Every teacher needs a teacher. I had the blessing of talking to one of my greatest teachers this morning. As a green, naive, angry, fierce young poet in my twenties in Chicago, I was often disappointed when I received the cold shoulder from some of the “established” poets and artists on the scene at the time. I was, however, soon rescued by brilliant teachers who were accessible and supportive at a time when I needed it most. Sterling D. Plumpp was one of those poets.
Sterling nurtured young poets, took us to Blues clubs, and soul food restaurants, introduced us to literary and musical masters and always schooled us on literature. I had the blessing of speaking with him this morning. I can think of no one who loves poetry more than Sterling. I can think of no one who reveres black people, black life, black culture and black brilliance more than Sterling D. Plumpp. He is a life scholar of black life, music, and poetry. Many consider him to be a bluesologist. He has studied the music and the lives of brilliant black musicians. Their melodies and influences flood his work and baptize the reader in sacred poetic ritual. His imagery is as painfully dense as it is righteously healing. Sterling taught me, “The cure for the blues is the blues.”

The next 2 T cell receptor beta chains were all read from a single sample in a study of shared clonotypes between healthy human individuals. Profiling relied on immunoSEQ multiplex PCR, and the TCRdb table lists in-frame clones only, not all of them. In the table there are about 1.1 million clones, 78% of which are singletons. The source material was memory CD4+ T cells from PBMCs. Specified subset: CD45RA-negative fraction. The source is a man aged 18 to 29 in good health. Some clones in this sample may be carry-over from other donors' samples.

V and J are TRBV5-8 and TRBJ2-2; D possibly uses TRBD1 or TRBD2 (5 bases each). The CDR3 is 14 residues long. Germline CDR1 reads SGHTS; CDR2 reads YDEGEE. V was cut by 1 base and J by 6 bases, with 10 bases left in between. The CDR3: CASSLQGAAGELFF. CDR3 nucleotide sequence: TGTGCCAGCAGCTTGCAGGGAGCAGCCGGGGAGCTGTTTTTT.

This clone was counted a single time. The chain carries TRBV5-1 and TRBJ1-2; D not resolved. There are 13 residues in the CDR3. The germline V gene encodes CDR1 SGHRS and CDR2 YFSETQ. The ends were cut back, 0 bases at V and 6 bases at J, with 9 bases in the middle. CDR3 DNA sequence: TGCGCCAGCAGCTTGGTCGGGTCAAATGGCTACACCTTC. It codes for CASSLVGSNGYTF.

At 80 years old, he is as brilliant, resilient and fiery as ever. In the course of one hour this morning over the phone, he talked and I listened. He took me on an intellectual and cultural odyssey from the White House and the pandemic to poetry, to the southern black church on the banks of the Mississippi to the big bands of Ellington and Basie to the blues joints of Chicago to jazz world wide and back to poetry to Kobe on the court and Lebron finally ready when he returned to Cleveland and again poetry to the pyramids in Egypt and the children of the gods to the “more to the Bible than we have been given” and back to poetry. Yes, all in one hour, he talked; I listened. As always, he schooled me.
As a teacher, poet, and artist, it is a blessing for me to still have elder mentors who are alive and well and creative as ever from whom I learn and am continually inspired. With his permission, I will share a tidbit of his wisdom and experience regarding writing poetry, “The computer hurts you when you write because you come to conclusions too quickly. The more you look at your work, the more you find that you did not reach deep enough into the bucket of ancestral history to get what you need.” Enuf said...
Today, I am grateful for my mentors and guides and teachers who continue to nurture my growth and evolution. I am that I am partly because of who they are... Amen
So who's schooling you? Care to share?
Leave a response below to share your gratitude for a mentor or source of inspiration! #apoetslife #threedthisroad